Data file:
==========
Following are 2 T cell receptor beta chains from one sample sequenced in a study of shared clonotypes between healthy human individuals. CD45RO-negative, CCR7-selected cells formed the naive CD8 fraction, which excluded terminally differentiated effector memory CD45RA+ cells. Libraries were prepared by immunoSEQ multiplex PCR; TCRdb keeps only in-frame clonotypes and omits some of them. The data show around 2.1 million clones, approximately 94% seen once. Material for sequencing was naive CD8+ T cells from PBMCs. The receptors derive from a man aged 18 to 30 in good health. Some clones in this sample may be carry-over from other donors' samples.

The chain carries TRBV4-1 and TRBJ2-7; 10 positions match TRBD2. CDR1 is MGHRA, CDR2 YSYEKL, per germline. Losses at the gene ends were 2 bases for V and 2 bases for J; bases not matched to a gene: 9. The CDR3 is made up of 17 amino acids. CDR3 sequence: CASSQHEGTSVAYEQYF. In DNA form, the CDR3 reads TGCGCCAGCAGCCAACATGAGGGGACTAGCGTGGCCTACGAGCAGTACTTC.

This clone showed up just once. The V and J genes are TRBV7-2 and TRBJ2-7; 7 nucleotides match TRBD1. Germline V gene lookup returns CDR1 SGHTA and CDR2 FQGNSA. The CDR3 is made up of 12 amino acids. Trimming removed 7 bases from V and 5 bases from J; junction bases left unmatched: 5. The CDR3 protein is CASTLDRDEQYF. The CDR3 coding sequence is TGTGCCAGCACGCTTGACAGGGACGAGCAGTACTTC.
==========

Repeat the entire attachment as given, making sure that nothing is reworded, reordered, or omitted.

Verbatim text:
Following are 2 T cell receptor beta chains from one sample sequenced in a study of shared clonotypes between healthy human individuals. CD45RO-negative, CCR7-selected cells formed the naive CD8 fraction, which excluded terminally differentiated effector memory CD45RA+ cells. Libraries were prepared by immunoSEQ multiplex PCR; TCRdb keeps only in-frame clonotypes and omits some of them. The data show around 2.1 million clones, approximately 94% seen once. Material for sequencing was naive CD8+ T cells from PBMCs. The receptors derive from a man aged 18 to 30 in good health. Some clones in this sample may be carry-over from other donors' samples.

The chain carries TRBV4-1 and TRBJ2-7; 10 positions match TRBD2. CDR1 is MGHRA, CDR2 YSYEKL, per germline. Losses at the gene ends were 2 bases for V and 2 bases for J; bases not matched to a gene: 9. The CDR3 is made up of 17 amino acids. CDR3 sequence: CASSQHEGTSVAYEQYF. In DNA form, the CDR3 reads TGCGCCAGCAGCCAACATGAGGGGACTAGCGTGGCCTACGAGCAGTACTTC.

This clone showed up just once. The V and J genes are TRBV7-2 and TRBJ2-7; 7 nucleotides match TRBD1. Germline V gene lookup returns CDR1 SGHTA and CDR2 FQGNSA. The CDR3 is made up of 12 amino acids. Trimming removed 7 bases from V and 5 bases from J; junction bases left unmatched: 5. The CDR3 protein is CASTLDRDEQYF. The CDR3 coding sequence is TGTGCCAGCACGCTTGACAGGGACGAGCAGTACTTC.